Ewan McGregor (1971-) b. Crieff, Scotland.
Ewan Gordon McGregor was born on March 31, 1971, in the small Scottish town of Crieff. He attended Morrison Academy until the age of 16, when he left his hometown of Crieff to gain theatrical experience at Perth Repertory Theatre. From this point, he moved to London, and trained at the Guildhall School of Music and Drama for three years. Before graduating he got an early big break in Dennis Potter’s Lipstick on Your Collar (1993), a six-part TV series aired on Channel 4. That same year, McGregor made his feature film debut in Bill Forsyth’s Being Human (1993). McGregor came to public prominence when cast as Alex, a lippy journalist entangled in a triangle of greed in Danny Boyle‘s Shallow Grave (1994), the film won the BAFTA Alexander Korda Award for Best British Film. He followed this with an appearance in the lacklustre surfing flick Blue Juice (1995).
He again teamed up with Danny Boyle to star in his breakthrough film, an adaptation of Irvine Welsh’s Trainspotting (1996), a dramatic look at the dark side of Edinburgh street culture through the eyes of heroin addict and anti-hero Mark Renton. Next, he was Nagiko’s lover in Peter Greenaway‘s The Pillow Book (1996), and followed this with a leading role in Douglas McGrath’s adaptation of Jane Austen’s Emma (1996). The same year he played Andy in Mark Herman’s Brassed Off (1996), portraying a love-struck brass band member facing the prospect of unemployment. In 1995, McGregor married Eve Mavrakis, a French production designer he’d met a year earlier whilst working on TV series Kavanagh QC. He collaborated with director Danny Boyle for a third time in A Life Less Ordinary (1997), a hit-and-miss romantic comedy co-starring Cameron Diaz.
The following year he starred as a debauched glam-rock star in Todd Haynes Velvet Goldmine (1998). He also starred in another small-budget British film, Little Voice (1998), based on a play by Jim Cartwright. He later landed the role that would guarantee him universal recognition, the young Obi-Wan-Kenobi in the highly anticipated prequel Star Wars: Episode I – The Phantom Menace (1999). The same year he appeared in two mediocre films, as disgraced Barings Bank financier Nick Leeson in Rogue Trader (1999), and an obsessed voyeur in the muddled Eye of the Beholder (1999). McGregor was seen to greater effect as James Joyce in Pat Murphy’s Nora (2000), Natural Nylon, the production company set up by McGregor, Jude Law, Jonny Lee Miller, Sadie Frost and Sean Pertwee, produced the film. In Baz Luhrmann’s blockbuster musical Moulin Rouge! (2001), Ewan portrayed a young writer obsessed by courtesan Nicole Kidman whilst also singing admirably, the film garnered multiple Academy Award nominations. His next film was Ridley Scott’s military action epic Black Hawk Down (2001), based on the true shooting down of an American helicopter in Mogadishu, Somalia. McGregor returned to his Scottish roots to appear in David Mackenzie’s dark and brooding morality tale Young Adam (2003).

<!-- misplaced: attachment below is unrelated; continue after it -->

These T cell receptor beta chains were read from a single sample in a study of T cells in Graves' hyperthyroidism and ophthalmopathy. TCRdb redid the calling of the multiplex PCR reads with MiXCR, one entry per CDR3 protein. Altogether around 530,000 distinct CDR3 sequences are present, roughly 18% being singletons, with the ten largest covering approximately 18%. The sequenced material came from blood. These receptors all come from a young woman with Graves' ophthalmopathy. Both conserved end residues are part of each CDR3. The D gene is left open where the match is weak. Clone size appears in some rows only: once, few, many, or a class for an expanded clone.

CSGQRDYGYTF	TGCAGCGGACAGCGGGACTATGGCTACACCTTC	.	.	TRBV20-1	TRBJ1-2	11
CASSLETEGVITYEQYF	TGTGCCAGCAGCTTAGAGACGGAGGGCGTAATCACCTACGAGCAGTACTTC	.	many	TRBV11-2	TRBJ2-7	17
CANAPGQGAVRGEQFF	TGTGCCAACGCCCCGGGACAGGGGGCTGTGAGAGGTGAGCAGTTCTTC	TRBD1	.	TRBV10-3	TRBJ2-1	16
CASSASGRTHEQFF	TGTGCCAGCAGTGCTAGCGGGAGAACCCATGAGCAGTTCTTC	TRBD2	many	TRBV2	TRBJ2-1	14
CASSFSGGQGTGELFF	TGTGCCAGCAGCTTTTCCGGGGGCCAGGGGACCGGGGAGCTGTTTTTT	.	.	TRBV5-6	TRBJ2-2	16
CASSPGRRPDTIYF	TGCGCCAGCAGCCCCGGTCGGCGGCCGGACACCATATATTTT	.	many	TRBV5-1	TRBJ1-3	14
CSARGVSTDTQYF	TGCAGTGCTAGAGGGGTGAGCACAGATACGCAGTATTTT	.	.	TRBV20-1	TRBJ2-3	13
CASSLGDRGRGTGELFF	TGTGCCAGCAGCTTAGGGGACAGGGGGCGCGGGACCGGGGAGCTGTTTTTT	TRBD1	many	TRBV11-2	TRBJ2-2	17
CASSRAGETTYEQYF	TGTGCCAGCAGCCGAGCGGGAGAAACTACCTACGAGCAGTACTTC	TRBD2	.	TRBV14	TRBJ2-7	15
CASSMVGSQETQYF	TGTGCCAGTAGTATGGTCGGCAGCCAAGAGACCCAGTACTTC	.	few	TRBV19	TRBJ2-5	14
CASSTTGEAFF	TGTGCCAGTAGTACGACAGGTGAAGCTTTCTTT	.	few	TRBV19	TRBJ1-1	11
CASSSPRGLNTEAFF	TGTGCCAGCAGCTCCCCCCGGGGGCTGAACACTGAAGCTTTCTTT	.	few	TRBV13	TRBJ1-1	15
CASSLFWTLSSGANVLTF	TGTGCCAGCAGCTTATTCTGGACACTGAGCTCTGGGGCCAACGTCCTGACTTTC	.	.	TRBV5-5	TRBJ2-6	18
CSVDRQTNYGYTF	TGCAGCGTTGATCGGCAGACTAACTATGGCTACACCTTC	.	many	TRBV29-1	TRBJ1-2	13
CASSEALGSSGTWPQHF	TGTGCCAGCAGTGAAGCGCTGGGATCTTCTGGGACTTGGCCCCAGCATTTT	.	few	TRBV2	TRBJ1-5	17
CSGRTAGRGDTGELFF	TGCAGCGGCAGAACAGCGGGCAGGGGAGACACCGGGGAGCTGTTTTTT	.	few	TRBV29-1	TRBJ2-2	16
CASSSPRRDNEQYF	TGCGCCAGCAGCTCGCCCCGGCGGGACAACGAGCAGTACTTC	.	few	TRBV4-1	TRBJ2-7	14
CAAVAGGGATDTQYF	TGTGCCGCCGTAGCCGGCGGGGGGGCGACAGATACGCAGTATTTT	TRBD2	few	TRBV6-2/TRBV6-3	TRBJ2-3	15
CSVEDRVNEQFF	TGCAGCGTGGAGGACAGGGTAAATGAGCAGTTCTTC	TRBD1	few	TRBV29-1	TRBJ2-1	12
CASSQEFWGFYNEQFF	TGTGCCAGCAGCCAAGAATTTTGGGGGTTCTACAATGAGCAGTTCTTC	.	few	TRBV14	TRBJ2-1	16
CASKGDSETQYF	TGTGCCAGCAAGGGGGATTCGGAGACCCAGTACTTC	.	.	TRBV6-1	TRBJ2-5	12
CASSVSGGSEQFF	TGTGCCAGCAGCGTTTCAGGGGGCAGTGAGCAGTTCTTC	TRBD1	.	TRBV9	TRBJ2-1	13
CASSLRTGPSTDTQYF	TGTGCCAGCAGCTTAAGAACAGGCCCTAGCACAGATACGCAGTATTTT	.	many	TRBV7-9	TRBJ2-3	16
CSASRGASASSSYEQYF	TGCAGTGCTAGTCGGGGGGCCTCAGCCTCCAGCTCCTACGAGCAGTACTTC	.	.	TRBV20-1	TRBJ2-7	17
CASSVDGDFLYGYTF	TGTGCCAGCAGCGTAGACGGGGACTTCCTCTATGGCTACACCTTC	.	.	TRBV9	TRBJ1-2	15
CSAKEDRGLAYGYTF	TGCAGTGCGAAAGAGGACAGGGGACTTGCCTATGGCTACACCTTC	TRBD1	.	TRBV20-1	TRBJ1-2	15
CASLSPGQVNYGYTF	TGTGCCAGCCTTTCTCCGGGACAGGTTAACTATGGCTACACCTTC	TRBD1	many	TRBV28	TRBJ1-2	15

He once again reprised the role of Obi-Wan for the third and final prequel Star Wars: Episode III – Revenge of the Sith (2005). Although he had publically voiced disappointment in the earlier films, the actor dutifully fulfilled his role for the final outing and in the process turned in his best performance as the Jedi Knight. In between filming, McGregor has joined close friend Charley Boorman in embarking on long distance motorcycle endurance rides; in Long Way Round (2004) they travelled around the globe, and in Long Way Down (2007), they journeyed from John O’Groats, Scotland down to Cape Town, South Africa.
The actor returned to the big screen for the panned bombastic sci-fi actioner The Island (2005), the story of a sinister human cloning facility in a post-Apocalyptic world. The Island failed to score with audiences, but McGregor is excellent as the quizzical Lincoln Six Echo and the film is better than critics suggest. After starring opposite Renée Zellweger in the of Beatrix Potter period biopic Miss Potter (2006), McGregor has starred little-seen miss-fires Incendiary (2008) and Deception (2008).